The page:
Technology, Innovation, and Compliance: How Businesses Approach the Digital Age

By Special Guest
Devin Redmond, CEO & Co-founder, Theta Lake
June 29, 2018

Going Digital

Reltio offers a data management platform that harnesses a company’s data and applies the latest AI techniques to enable “self-learning” ­–  the ability for a company’s processes to automatically improve over time. 

In order to build sales, Reltio created a personalized video campaign targeted at 10,000 key leads and achieved great success: a 30% click-through rate, more than 10 times its average conversion rate. By combining new technology with a customer focus, Reltio saw immediate returns.  

Reltio’s story is not unique; leveraging digital media for sales and marketing is changing the way organizations across industries interact with customers. Where digital media used to mean just email, organizations are now incorporating social media and videos to connect with their audiences. These rich new media increase conversions, reduce cost, and improve brand perception. Such factors have led to widespread digitization, with the number of “digitally mature” companies doubling from 2016 to 2017.

The Financial Services industry has been slower to react, as 41% of organizations categorize their digital maturity as either “emergent” or “nonexistent.” Why? One key problem is the tension between the compliance and business teams.

Internal Tension

Not all stakeholders view cutting-edge digital communications media in the same way. Business teams find avenues for the technology to increase efficiency and lower cost, while the compliance department worries about the risks associated with new processes. This tension is exacerbated by two factors: Siloed departments and agile competitors. If the tension is not addressed, infighting can prevent organizations from adopting valuable technology and remaining competitive in their industries.

Tension Factor #1: Siloed Departments

Business and compliance teams often operate independently, staunchly advocating for their positions without compromise. This hinders both. Innovation without regard for compliance and regulation can lead to penalties and loss of customer trust should a critical error manifest. Conversely, if new technologies aren’t implemented in a timely fashion, the organization will fall behind in the growing technological arms race.

Tension Factor #2: Agile Competitors

New startups and more agile competitors are not beholden to the older, more conservative compliance approach that many legacy companies pursue. Digitally native companies are placing customers at the center of their processes, envisioning key touchpoints along the business cycle and optimizing for the consumer experience. When new technologies emerge, these companies are among the first adopters, reaping benefits and transforming industries. These new players place tremendous pressure on organizations to react and play catch-up, which can lead to increased compliance risk.

History is clear – these new technologies will be adopted, so it’s incumbent upon organizations to find a way to lessen the tension and chart a solution path together.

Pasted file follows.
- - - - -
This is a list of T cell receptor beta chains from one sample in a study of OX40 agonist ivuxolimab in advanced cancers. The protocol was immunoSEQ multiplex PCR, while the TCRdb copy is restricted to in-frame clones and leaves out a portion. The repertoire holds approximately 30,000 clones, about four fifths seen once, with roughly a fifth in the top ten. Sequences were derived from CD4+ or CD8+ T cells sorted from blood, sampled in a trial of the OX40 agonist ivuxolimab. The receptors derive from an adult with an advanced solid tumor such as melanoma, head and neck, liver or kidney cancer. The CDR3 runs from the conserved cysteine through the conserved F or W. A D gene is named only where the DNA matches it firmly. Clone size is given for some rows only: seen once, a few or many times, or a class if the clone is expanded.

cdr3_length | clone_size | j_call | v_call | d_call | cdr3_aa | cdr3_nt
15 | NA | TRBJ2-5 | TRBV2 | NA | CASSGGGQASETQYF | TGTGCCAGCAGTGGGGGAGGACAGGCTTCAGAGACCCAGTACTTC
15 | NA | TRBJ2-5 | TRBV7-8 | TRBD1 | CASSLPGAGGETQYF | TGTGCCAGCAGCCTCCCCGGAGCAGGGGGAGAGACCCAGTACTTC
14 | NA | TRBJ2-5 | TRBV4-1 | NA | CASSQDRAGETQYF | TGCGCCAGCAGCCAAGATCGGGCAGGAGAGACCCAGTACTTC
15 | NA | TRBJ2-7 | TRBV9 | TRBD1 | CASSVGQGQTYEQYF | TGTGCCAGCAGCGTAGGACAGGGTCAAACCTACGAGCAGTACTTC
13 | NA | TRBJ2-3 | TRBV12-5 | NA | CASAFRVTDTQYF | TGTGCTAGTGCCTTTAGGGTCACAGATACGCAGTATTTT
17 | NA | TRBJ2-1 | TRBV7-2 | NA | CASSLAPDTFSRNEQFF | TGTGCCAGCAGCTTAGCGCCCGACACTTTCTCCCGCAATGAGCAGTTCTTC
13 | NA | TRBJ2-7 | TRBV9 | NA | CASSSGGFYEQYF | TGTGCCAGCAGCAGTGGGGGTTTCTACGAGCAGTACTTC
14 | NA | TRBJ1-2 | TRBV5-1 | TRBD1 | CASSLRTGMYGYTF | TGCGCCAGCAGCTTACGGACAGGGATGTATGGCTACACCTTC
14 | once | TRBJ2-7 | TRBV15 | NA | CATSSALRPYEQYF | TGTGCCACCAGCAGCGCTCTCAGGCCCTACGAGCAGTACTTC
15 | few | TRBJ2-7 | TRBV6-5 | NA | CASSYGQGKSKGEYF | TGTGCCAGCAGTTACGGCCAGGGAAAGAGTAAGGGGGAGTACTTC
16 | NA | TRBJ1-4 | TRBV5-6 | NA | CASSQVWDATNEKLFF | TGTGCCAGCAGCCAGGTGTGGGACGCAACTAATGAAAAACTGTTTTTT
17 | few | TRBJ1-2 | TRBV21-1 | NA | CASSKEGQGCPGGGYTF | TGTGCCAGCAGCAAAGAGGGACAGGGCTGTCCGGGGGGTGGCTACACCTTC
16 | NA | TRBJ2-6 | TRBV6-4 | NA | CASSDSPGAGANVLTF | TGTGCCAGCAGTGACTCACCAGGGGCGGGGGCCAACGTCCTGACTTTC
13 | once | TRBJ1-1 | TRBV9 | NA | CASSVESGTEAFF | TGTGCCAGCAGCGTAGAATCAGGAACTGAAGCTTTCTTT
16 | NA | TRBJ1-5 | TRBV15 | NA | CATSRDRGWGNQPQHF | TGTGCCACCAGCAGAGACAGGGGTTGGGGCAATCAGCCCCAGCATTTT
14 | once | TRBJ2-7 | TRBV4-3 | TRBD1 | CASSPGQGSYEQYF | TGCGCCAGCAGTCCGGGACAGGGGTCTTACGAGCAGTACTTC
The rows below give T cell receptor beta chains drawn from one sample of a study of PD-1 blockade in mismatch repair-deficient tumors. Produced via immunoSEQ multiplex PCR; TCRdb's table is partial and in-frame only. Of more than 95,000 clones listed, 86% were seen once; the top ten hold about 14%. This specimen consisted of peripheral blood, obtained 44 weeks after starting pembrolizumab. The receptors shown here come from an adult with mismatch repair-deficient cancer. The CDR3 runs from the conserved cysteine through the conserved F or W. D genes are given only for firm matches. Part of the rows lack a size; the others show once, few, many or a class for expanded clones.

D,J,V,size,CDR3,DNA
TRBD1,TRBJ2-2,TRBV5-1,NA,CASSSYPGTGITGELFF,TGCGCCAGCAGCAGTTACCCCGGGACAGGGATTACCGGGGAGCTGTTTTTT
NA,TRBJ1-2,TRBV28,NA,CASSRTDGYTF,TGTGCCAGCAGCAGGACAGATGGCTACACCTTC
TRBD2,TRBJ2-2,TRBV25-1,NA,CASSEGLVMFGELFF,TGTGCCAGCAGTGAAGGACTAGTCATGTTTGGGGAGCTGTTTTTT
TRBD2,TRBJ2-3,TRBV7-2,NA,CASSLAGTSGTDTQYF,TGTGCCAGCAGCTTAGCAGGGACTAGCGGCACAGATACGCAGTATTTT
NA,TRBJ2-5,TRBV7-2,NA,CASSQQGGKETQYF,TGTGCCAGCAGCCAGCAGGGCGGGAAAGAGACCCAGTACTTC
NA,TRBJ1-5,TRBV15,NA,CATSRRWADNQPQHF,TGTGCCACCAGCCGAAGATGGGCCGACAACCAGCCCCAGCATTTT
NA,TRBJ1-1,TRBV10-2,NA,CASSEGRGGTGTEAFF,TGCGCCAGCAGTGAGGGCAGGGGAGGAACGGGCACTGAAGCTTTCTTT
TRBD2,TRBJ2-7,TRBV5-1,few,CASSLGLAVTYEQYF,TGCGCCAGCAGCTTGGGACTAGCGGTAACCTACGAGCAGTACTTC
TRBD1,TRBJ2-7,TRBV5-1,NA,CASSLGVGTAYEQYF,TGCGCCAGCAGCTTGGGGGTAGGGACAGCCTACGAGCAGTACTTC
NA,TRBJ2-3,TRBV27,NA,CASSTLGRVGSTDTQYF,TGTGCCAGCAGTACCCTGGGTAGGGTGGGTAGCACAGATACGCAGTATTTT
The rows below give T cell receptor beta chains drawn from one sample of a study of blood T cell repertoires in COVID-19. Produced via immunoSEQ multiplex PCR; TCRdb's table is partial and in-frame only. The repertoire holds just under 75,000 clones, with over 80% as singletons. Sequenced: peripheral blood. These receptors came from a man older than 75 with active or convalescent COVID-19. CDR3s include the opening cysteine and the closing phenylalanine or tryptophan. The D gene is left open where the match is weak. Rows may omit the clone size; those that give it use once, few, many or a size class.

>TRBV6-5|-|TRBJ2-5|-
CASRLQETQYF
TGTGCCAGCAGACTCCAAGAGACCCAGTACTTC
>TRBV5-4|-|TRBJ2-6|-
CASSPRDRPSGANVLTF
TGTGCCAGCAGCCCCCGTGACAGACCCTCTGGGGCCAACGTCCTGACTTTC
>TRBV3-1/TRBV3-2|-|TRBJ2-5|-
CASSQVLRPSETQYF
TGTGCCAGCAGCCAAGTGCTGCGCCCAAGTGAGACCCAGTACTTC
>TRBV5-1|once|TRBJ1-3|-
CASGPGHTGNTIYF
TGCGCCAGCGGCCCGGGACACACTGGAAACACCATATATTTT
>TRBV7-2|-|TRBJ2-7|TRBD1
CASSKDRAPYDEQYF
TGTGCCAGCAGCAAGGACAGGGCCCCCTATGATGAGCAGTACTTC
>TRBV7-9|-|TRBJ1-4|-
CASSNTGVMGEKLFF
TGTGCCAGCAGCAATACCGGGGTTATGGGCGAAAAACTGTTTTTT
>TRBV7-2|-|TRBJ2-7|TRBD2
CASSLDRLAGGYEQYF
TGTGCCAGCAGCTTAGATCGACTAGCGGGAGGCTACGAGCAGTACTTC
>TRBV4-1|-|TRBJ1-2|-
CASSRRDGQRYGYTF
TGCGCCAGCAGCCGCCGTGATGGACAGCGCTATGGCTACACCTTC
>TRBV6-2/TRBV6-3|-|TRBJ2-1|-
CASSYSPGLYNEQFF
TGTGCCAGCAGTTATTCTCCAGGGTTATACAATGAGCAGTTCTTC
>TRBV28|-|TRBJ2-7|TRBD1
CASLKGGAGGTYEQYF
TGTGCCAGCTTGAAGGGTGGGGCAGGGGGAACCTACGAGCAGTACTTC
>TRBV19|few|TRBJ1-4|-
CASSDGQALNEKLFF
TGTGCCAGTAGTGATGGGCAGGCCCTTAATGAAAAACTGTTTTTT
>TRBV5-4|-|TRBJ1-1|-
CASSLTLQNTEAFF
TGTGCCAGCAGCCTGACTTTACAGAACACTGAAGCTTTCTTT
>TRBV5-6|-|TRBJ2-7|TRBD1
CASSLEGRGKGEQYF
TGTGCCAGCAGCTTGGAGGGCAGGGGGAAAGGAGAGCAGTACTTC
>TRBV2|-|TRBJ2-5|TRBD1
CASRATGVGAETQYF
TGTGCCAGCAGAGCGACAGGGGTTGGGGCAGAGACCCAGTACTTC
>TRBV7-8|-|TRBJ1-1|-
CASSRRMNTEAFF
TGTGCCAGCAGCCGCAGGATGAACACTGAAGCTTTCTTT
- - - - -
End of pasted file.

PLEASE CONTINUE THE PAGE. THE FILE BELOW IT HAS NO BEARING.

Achieving Alignment

The key in lessening tension is bridging the gap between the compliance and business teams. By aligning goals and working together to create safe implementations of new technologies, organizations will be able to keep pace with agile competitors without inviting the risk of substantial fines or violations.

Some organizations are taking the process a step further and are bringing in technical engineers in to this process to unite all parties from inception to execution. The business team finds areas in need of new processes, the tech team builds prototype features, and the compliance team works to test and approve ideas throughout. By working as a singular unit aligned on an overall goal, organizations will be able to mitigate regulatory risks while staying at the technological forefront. 

Visa and John Hancock have been leaders in this process, developing award-winning cross-functional teams that help them stay technologically sound and compliant.

Recap

Visa and John Hancock are large organizations, yet they were able to shift fundamental business processes by bringing teams together to pursue a shared goal. This lesson applies broadly: Organizations must align internally to achieve effective innovation. Companies should consider creating cross-functional teams or, at a minimum, increase communication channels to reduce internal strife. Organizations that are able to break down silos can quickly and safely adopt new technologies.

In the next part of this three-part series, we’ll examine why a simple “no” from compliance isn’t helpful. It’s not sustainable to restrict ideas, organizations must plan for intelligent implementation of new technologies – otherwise, they’ll be disrupted and replaced.

About the Author: Devin Redmond is the CEO and Founder of Theta Lake. He has more than 2 decades of experience in enterprise risk and compliance and is a frequent speaker on AI-based RegTech for video communication compliance. The former CEO and Co-Founder of Nexgate, a pioneer in social and digital media compliance and security acquired by Proofpoint (PFPT) in 2014, Devin also held executive and leadership roles at Check Point, Neoteris, Websense, and more. In addition to living in 7 countries and speaking 3 languages, Devin is a frequent public speaker that is passionate about modern digital risk and compliance technology that helps businesses gain a competitive advantage.




Edited by Erik Linask


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